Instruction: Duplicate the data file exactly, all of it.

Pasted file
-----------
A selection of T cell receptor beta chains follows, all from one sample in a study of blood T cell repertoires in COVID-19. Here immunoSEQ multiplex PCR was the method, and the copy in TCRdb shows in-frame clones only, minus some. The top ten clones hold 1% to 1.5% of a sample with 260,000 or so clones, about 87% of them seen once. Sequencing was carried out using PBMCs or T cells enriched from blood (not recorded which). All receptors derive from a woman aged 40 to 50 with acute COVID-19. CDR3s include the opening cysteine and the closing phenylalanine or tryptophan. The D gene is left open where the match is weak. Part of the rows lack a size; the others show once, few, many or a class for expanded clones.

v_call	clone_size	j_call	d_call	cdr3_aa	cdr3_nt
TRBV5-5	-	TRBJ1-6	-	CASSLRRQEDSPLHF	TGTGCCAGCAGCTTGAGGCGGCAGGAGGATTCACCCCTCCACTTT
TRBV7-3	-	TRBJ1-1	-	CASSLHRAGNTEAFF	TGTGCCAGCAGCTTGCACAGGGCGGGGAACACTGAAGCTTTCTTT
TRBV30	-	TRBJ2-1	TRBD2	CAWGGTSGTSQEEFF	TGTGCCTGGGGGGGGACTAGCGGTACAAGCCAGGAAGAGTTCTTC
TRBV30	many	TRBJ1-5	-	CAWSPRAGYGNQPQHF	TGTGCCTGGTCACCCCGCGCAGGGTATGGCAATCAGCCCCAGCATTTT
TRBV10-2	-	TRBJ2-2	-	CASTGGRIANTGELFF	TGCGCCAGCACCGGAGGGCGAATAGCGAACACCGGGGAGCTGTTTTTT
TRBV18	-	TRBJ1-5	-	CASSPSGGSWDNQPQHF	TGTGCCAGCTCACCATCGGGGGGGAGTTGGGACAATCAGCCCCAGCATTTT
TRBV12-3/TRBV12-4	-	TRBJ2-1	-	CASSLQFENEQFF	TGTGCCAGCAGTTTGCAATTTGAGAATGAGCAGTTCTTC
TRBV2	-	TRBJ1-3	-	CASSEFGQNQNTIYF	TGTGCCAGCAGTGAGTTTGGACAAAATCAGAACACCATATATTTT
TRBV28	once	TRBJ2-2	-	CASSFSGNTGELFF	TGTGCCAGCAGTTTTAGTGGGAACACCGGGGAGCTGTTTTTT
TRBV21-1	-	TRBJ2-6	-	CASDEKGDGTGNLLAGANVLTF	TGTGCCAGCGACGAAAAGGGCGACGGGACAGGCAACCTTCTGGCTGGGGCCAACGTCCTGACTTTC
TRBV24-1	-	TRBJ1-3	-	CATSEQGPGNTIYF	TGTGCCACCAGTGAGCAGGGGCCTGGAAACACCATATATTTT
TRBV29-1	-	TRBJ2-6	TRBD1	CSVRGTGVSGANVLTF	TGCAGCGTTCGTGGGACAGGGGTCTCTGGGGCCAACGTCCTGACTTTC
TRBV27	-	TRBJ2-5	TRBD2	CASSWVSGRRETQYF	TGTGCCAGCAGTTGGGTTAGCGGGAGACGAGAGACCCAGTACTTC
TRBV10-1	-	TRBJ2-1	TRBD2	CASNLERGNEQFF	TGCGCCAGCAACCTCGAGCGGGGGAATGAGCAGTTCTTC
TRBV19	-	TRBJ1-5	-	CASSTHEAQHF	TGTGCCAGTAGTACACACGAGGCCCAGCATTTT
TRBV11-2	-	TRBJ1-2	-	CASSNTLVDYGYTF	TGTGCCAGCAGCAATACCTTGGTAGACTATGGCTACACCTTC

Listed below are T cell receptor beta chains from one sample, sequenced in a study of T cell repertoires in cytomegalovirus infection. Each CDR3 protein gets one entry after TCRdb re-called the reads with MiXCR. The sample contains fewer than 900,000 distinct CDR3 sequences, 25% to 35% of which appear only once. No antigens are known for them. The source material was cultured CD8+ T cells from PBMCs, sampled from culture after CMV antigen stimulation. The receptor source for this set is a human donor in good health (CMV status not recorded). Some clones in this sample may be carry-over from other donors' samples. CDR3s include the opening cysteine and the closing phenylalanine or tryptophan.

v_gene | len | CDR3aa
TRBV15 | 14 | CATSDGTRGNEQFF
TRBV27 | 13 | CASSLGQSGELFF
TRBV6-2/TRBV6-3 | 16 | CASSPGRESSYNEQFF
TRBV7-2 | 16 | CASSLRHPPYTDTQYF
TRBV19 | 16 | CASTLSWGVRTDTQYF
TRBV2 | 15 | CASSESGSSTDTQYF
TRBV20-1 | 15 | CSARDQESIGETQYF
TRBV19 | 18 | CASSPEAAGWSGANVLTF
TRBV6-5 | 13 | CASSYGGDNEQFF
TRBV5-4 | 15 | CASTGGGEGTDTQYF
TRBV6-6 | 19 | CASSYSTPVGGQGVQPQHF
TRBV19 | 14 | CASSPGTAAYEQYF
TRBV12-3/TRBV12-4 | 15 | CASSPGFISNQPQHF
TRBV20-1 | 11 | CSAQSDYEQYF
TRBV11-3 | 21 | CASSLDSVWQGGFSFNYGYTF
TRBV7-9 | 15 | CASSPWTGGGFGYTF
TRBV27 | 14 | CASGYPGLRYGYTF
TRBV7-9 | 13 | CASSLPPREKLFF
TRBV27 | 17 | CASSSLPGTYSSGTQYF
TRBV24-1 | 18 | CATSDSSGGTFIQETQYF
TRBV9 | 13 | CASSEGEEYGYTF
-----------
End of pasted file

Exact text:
A selection of T cell receptor beta chains follows, all from one sample in a study of blood T cell repertoires in COVID-19. Here immunoSEQ multiplex PCR was the method, and the copy in TCRdb shows in-frame clones only, minus some. The top ten clones hold 1% to 1.5% of a sample with 260,000 or so clones, about 87% of them seen once. Sequencing was carried out using PBMCs or T cells enriched from blood (not recorded which). All receptors derive from a woman aged 40 to 50 with acute COVID-19. CDR3s include the opening cysteine and the closing phenylalanine or tryptophan. The D gene is left open where the match is weak. Part of the rows lack a size; the others show once, few, many or a class for expanded clones.

v_call	clone_size	j_call	d_call	cdr3_aa	cdr3_nt
TRBV5-5	-	TRBJ1-6	-	CASSLRRQEDSPLHF	TGTGCCAGCAGCTTGAGGCGGCAGGAGGATTCACCCCTCCACTTT
TRBV7-3	-	TRBJ1-1	-	CASSLHRAGNTEAFF	TGTGCCAGCAGCTTGCACAGGGCGGGGAACACTGAAGCTTTCTTT
TRBV30	-	TRBJ2-1	TRBD2	CAWGGTSGTSQEEFF	TGTGCCTGGGGGGGGACTAGCGGTACAAGCCAGGAAGAGTTCTTC
TRBV30	many	TRBJ1-5	-	CAWSPRAGYGNQPQHF	TGTGCCTGGTCACCCCGCGCAGGGTATGGCAATCAGCCCCAGCATTTT
TRBV10-2	-	TRBJ2-2	-	CASTGGRIANTGELFF	TGCGCCAGCACCGGAGGGCGAATAGCGAACACCGGGGAGCTGTTTTTT
TRBV18	-	TRBJ1-5	-	CASSPSGGSWDNQPQHF	TGTGCCAGCTCACCATCGGGGGGGAGTTGGGACAATCAGCCCCAGCATTTT
TRBV12-3/TRBV12-4	-	TRBJ2-1	-	CASSLQFENEQFF	TGTGCCAGCAGTTTGCAATTTGAGAATGAGCAGTTCTTC
TRBV2	-	TRBJ1-3	-	CASSEFGQNQNTIYF	TGTGCCAGCAGTGAGTTTGGACAAAATCAGAACACCATATATTTT
TRBV28	once	TRBJ2-2	-	CASSFSGNTGELFF	TGTGCCAGCAGTTTTAGTGGGAACACCGGGGAGCTGTTTTTT
TRBV21-1	-	TRBJ2-6	-	CASDEKGDGTGNLLAGANVLTF	TGTGCCAGCGACGAAAAGGGCGACGGGACAGGCAACCTTCTGGCTGGGGCCAACGTCCTGACTTTC
TRBV24-1	-	TRBJ1-3	-	CATSEQGPGNTIYF	TGTGCCACCAGTGAGCAGGGGCCTGGAAACACCATATATTTT
TRBV29-1	-	TRBJ2-6	TRBD1	CSVRGTGVSGANVLTF	TGCAGCGTTCGTGGGACAGGGGTCTCTGGGGCCAACGTCCTGACTTTC
TRBV27	-	TRBJ2-5	TRBD2	CASSWVSGRRETQYF	TGTGCCAGCAGTTGGGTTAGCGGGAGACGAGAGACCCAGTACTTC
TRBV10-1	-	TRBJ2-1	TRBD2	CASNLERGNEQFF	TGCGCCAGCAACCTCGAGCGGGGGAATGAGCAGTTCTTC
TRBV19	-	TRBJ1-5	-	CASSTHEAQHF	TGTGCCAGTAGTACACACGAGGCCCAGCATTTT
TRBV11-2	-	TRBJ1-2	-	CASSNTLVDYGYTF	TGTGCCAGCAGCAATACCTTGGTAGACTATGGCTACACCTTC

Listed below are T cell receptor beta chains from one sample, sequenced in a study of T cell repertoires in cytomegalovirus infection. Each CDR3 protein gets one entry after TCRdb re-called the reads with MiXCR. The sample contains fewer than 900,000 distinct CDR3 sequences, 25% to 35% of which appear only once. No antigens are known for them. The source material was cultured CD8+ T cells from PBMCs, sampled from culture after CMV antigen stimulation. The receptor source for this set is a human donor in good health (CMV status not recorded). Some clones in this sample may be carry-over from other donors' samples. CDR3s include the opening cysteine and the closing phenylalanine or tryptophan.

v_gene | len | CDR3aa
TRBV15 | 14 | CATSDGTRGNEQFF
TRBV27 | 13 | CASSLGQSGELFF
TRBV6-2/TRBV6-3 | 16 | CASSPGRESSYNEQFF
TRBV7-2 | 16 | CASSLRHPPYTDTQYF
TRBV19 | 16 | CASTLSWGVRTDTQYF
TRBV2 | 15 | CASSESGSSTDTQYF
TRBV20-1 | 15 | CSARDQESIGETQYF
TRBV19 | 18 | CASSPEAAGWSGANVLTF
TRBV6-5 | 13 | CASSYGGDNEQFF
TRBV5-4 | 15 | CASTGGGEGTDTQYF
TRBV6-6 | 19 | CASSYSTPVGGQGVQPQHF
TRBV19 | 14 | CASSPGTAAYEQYF
TRBV12-3/TRBV12-4 | 15 | CASSPGFISNQPQHF
TRBV20-1 | 11 | CSAQSDYEQYF
TRBV11-3 | 21 | CASSLDSVWQGGFSFNYGYTF
TRBV7-9 | 15 | CASSPWTGGGFGYTF
TRBV27 | 14 | CASGYPGLRYGYTF
TRBV7-9 | 13 | CASSLPPREKLFF
TRBV27 | 17 | CASSSLPGTYSSGTQYF
TRBV24-1 | 18 | CATSDSSGGTFIQETQYF
TRBV9 | 13 | CASSEGEEYGYTF